326. Ugarit and the Old Testament (Review) [Journals] [Catastrophism & Ancient History]
... longest chapter treats the relevance of Ugaritic studies to our understanding of the Old Testament, and nine specific examples are discussed in some detail. It is at this point that the possibility of a revised chronology of the ancient world becomes especially provocative. Craigie, of course, holds to the conventional chronology of ancient times, which places the final destruction of Ugarit at about 1200 B.C . (at the end of the Late Bronze Age), hundreds of years before the greater part of the Hebrew Scriptures began to be recorded. Thus, in his discussion of specific examples, Craigie arrives at the only conclusion possible when working within the conventional framework. Probably the most familiar ...
327. Reconsidering Velikovsky [Journals] [SIS Workshop]
... gigantic comet, which he names Typhon, and which was first perceived coming from behind Jupiter (hence the ejection'), travelling through the Solar System, breaking up into several smaller comets, causing meteorite streams which still hit the Earth now at regular intervals, and which is also responsible for fireballs of the Tunguska variety that cause large-scale destruction and, in his view, may have caused a number of dark ages'. This stimulating opening lecture, with the frequent use of slides to illustrate his points, gave us an overall view of the bombardment to which the Earth has continuously been subjected. Clube pointed out that the generally accepted uniformitarian view since Darwin and Lyell prevails ...
328. Isaac Asimov in Absurdity [Books]
... point! (13) As Carl Sagan wrote about Galanopoulos: "In a certain sense, the Galanopoulos explanation of the events in Exodus is more provocative than the Velikovsky explanation, because Galanopoulos has presented moderately convincing evidence that Thera corresponds in almost all essential details to the legendary civilization of Atlantis. If he is right, it is the destruction of Atlantis rather than the apparition of a comet that permitted the Israelites to leave Egypt." (14) In this book, Asimov has written the "Foreword" and, therefore, had read Sagan's statement. On the basis of this reading, he had to know that Galanopoulos equated the period of the Exodus with the legend ...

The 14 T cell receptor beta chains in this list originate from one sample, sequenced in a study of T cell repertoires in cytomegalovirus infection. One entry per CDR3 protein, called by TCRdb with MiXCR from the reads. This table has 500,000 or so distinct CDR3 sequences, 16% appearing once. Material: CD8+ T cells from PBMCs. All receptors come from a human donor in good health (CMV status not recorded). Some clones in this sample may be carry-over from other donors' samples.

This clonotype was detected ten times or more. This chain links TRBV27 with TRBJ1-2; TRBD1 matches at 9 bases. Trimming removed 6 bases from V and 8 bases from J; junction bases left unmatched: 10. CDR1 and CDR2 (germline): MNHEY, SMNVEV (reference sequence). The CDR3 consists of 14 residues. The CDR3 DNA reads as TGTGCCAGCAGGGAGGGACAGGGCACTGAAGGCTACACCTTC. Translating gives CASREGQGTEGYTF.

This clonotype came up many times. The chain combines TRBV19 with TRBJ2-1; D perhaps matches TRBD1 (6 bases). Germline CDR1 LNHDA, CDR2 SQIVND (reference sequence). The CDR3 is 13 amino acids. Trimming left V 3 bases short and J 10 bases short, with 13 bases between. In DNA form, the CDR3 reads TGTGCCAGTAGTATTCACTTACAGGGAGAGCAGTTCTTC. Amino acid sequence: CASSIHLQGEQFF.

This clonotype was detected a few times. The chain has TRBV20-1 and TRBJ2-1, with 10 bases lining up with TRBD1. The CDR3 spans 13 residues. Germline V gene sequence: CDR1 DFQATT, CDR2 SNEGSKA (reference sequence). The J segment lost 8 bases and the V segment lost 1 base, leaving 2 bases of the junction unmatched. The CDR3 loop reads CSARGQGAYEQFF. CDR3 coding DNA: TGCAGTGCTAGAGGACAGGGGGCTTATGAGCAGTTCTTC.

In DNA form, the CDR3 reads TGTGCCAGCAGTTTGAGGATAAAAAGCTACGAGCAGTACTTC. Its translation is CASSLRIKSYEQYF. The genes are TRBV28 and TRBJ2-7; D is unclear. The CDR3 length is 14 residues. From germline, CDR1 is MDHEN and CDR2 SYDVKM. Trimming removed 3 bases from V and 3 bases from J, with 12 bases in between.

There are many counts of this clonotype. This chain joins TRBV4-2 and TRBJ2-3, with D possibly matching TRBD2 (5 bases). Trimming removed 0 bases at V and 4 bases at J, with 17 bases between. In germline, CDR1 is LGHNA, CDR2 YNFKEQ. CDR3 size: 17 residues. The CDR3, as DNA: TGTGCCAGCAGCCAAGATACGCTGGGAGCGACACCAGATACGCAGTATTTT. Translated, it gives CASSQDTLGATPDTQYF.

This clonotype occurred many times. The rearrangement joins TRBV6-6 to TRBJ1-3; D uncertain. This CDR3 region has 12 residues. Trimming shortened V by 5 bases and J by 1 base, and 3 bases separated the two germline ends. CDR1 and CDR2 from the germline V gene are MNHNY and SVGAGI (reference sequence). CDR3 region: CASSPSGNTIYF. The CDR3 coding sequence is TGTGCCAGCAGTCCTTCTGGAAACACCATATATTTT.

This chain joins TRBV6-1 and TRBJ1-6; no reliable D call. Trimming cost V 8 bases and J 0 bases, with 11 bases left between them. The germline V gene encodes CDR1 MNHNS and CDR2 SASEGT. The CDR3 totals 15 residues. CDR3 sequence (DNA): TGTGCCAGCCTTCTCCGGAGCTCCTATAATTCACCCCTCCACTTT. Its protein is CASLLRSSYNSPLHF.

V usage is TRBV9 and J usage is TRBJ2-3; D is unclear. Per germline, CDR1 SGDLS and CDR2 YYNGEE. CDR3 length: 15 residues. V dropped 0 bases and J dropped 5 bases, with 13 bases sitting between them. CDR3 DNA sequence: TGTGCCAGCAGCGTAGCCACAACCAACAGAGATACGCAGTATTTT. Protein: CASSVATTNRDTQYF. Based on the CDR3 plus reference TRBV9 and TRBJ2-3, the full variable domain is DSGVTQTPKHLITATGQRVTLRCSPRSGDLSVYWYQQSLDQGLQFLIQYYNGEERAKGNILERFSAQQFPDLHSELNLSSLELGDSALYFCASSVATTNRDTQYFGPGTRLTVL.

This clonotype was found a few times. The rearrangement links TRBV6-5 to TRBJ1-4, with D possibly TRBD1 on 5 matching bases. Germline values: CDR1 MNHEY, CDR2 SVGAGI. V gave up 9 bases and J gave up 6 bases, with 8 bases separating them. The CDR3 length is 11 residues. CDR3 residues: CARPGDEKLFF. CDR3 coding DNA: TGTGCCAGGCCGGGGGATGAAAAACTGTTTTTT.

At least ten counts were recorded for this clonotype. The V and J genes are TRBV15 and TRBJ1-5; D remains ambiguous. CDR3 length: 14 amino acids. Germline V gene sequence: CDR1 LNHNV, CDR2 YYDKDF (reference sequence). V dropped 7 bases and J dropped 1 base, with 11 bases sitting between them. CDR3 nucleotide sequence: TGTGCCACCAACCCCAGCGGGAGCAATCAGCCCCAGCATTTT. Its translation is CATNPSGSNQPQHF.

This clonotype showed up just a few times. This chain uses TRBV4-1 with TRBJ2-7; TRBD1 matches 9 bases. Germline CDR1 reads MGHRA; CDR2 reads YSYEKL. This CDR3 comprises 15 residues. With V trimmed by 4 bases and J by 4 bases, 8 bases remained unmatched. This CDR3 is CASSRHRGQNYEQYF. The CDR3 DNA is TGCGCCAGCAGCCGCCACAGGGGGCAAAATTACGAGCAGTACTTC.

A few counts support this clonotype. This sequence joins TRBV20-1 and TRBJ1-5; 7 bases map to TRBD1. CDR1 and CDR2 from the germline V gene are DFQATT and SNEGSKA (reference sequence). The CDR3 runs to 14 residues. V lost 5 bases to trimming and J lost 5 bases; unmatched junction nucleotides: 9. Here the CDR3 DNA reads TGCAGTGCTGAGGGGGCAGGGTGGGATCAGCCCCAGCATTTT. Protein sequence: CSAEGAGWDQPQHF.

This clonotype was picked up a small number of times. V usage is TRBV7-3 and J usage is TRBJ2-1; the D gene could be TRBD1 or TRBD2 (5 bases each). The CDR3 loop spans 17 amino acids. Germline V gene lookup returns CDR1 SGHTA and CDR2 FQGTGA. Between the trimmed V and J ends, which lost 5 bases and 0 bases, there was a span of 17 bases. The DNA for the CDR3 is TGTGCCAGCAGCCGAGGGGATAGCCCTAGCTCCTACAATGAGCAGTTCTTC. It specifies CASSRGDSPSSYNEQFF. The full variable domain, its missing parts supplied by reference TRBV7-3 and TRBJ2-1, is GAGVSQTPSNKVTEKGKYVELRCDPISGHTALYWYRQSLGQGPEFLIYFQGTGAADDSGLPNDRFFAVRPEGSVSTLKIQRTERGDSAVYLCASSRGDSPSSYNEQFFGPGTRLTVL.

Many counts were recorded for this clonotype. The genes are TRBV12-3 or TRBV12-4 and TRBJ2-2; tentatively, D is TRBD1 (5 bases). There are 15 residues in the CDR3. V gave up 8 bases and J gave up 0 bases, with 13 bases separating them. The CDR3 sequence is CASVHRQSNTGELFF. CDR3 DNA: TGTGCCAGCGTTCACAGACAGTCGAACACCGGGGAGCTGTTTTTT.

329. Pompous Asimov [Books]
... 1959 and then waited 17 years to publish it? Or, to go to the opposite extreme, that he had found it just before Bushman's letter was published in 1976, which would enable him to write to Bushman "promptly," already knowing of his own error? This is nonsense. Are we also to believe that the three destructive letters of response all arrived at the same time, as if they had gestated together for nine months? More so, even if they did, why did Asimov wait until they were about to be published in November before he wrote his retraction? Why did he not publish it in Physics Today immediately after Bushman's letter in February, ...
330. Experiments with Time. I: 'Catastrophes and Chronologies' [Journals] [SIS Review]
... XVIII-XX are in the Appendix. The XXI and subsequent dynasties are dealt with in Section 5. 1. The Dark Age' of Greece Conventionally, the Dark Age' lasted 350-400 years. Of this, 200 years is here considered to be due to a chronological error, leaving a genuine period of 150-200 years during which famine and massive destruction decimated the population. As a result, few remains of monumental architecture have been found and the resumption of building in stone did not occur until late in the Geometric Period. The progress of this decline and recovery has been charted by Syriopoulos [1 ]. In the parts of Greece covered by his survey, he lists an original ...
Search powered by Zoom Search Engine
Search took 0.039 seconds